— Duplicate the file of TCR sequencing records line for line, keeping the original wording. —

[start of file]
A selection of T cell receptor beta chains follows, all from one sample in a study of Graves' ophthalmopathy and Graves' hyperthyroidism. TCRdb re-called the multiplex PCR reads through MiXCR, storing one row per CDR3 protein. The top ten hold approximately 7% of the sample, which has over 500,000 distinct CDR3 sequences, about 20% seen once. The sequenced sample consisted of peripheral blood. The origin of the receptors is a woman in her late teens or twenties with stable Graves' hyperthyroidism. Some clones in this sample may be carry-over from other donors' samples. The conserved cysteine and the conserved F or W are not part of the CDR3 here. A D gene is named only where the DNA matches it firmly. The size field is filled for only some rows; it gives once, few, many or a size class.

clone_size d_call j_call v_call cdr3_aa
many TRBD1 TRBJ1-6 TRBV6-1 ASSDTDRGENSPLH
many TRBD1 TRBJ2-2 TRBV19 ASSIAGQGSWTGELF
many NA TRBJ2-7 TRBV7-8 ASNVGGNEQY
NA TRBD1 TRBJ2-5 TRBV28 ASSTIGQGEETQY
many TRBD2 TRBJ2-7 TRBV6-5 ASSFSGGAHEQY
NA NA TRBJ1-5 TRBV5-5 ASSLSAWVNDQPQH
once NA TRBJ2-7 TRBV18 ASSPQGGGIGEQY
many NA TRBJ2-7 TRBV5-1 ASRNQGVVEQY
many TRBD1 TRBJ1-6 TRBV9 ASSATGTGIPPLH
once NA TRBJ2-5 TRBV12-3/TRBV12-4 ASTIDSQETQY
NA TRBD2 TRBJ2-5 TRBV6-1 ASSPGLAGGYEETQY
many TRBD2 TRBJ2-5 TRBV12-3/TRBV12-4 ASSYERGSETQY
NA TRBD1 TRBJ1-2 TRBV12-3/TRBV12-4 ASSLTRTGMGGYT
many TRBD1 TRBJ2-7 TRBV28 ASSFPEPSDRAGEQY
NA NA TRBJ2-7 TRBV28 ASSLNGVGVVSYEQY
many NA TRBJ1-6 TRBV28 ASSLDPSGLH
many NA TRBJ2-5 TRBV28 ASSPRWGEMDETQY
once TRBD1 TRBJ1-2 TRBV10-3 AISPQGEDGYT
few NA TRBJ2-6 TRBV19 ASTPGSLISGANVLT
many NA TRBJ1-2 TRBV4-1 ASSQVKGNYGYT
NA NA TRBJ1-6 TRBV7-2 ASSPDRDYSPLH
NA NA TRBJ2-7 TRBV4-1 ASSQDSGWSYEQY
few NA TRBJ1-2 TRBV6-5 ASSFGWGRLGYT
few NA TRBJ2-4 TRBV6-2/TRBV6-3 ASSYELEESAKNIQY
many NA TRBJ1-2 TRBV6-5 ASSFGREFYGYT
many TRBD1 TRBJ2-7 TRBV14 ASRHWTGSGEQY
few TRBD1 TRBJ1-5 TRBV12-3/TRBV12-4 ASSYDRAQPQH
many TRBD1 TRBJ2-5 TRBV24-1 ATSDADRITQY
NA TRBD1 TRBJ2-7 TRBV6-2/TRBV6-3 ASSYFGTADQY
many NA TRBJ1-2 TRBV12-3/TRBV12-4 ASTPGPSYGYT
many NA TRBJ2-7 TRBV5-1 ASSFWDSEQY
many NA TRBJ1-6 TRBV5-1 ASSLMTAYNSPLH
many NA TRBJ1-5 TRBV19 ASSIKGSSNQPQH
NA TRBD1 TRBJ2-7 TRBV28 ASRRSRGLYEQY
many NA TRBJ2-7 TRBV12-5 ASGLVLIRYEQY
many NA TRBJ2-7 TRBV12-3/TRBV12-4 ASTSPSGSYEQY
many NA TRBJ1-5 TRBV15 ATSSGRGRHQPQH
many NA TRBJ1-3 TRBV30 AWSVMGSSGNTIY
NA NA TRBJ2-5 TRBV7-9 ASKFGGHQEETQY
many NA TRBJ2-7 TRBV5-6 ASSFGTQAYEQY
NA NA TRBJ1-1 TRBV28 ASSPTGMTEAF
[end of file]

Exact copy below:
A selection of T cell receptor beta chains follows, all from one sample in a study of Graves' ophthalmopathy and Graves' hyperthyroidism. TCRdb re-called the multiplex PCR reads through MiXCR, storing one row per CDR3 protein. The top ten hold approximately 7% of the sample, which has over 500,000 distinct CDR3 sequences, about 20% seen once. The sequenced sample consisted of peripheral blood. The origin of the receptors is a woman in her late teens or twenties with stable Graves' hyperthyroidism. Some clones in this sample may be carry-over from other donors' samples. The conserved cysteine and the conserved F or W are not part of the CDR3 here. A D gene is named only where the DNA matches it firmly. The size field is filled for only some rows; it gives once, few, many or a size class.

clone_size d_call j_call v_call cdr3_aa
many TRBD1 TRBJ1-6 TRBV6-1 ASSDTDRGENSPLH
many TRBD1 TRBJ2-2 TRBV19 ASSIAGQGSWTGELF
many NA TRBJ2-7 TRBV7-8 ASNVGGNEQY
NA TRBD1 TRBJ2-5 TRBV28 ASSTIGQGEETQY
many TRBD2 TRBJ2-7 TRBV6-5 ASSFSGGAHEQY
NA NA TRBJ1-5 TRBV5-5 ASSLSAWVNDQPQH
once NA TRBJ2-7 TRBV18 ASSPQGGGIGEQY
many NA TRBJ2-7 TRBV5-1 ASRNQGVVEQY
many TRBD1 TRBJ1-6 TRBV9 ASSATGTGIPPLH
once NA TRBJ2-5 TRBV12-3/TRBV12-4 ASTIDSQETQY
NA TRBD2 TRBJ2-5 TRBV6-1 ASSPGLAGGYEETQY
many TRBD2 TRBJ2-5 TRBV12-3/TRBV12-4 ASSYERGSETQY
NA TRBD1 TRBJ1-2 TRBV12-3/TRBV12-4 ASSLTRTGMGGYT
many TRBD1 TRBJ2-7 TRBV28 ASSFPEPSDRAGEQY
NA NA TRBJ2-7 TRBV28 ASSLNGVGVVSYEQY
many NA TRBJ1-6 TRBV28 ASSLDPSGLH
many NA TRBJ2-5 TRBV28 ASSPRWGEMDETQY
once TRBD1 TRBJ1-2 TRBV10-3 AISPQGEDGYT
few NA TRBJ2-6 TRBV19 ASTPGSLISGANVLT
many NA TRBJ1-2 TRBV4-1 ASSQVKGNYGYT
NA NA TRBJ1-6 TRBV7-2 ASSPDRDYSPLH
NA NA TRBJ2-7 TRBV4-1 ASSQDSGWSYEQY
few NA TRBJ1-2 TRBV6-5 ASSFGWGRLGYT
few NA TRBJ2-4 TRBV6-2/TRBV6-3 ASSYELEESAKNIQY
many NA TRBJ1-2 TRBV6-5 ASSFGREFYGYT
many TRBD1 TRBJ2-7 TRBV14 ASRHWTGSGEQY
few TRBD1 TRBJ1-5 TRBV12-3/TRBV12-4 ASSYDRAQPQH
many TRBD1 TRBJ2-5 TRBV24-1 ATSDADRITQY
NA TRBD1 TRBJ2-7 TRBV6-2/TRBV6-3 ASSYFGTADQY
many NA TRBJ1-2 TRBV12-3/TRBV12-4 ASTPGPSYGYT
many NA TRBJ2-7 TRBV5-1 ASSFWDSEQY
many NA TRBJ1-6 TRBV5-1 ASSLMTAYNSPLH
many NA TRBJ1-5 TRBV19 ASSIKGSSNQPQH
NA TRBD1 TRBJ2-7 TRBV28 ASRRSRGLYEQY
many NA TRBJ2-7 TRBV12-5 ASGLVLIRYEQY
many NA TRBJ2-7 TRBV12-3/TRBV12-4 ASTSPSGSYEQY
many NA TRBJ1-5 TRBV15 ATSSGRGRHQPQH
many NA TRBJ1-3 TRBV30 AWSVMGSSGNTIY
NA NA TRBJ2-5 TRBV7-9 ASKFGGHQEETQY
many NA TRBJ2-7 TRBV5-6 ASSFGTQAYEQY
NA NA TRBJ1-1 TRBV28 ASSPTGMTEAF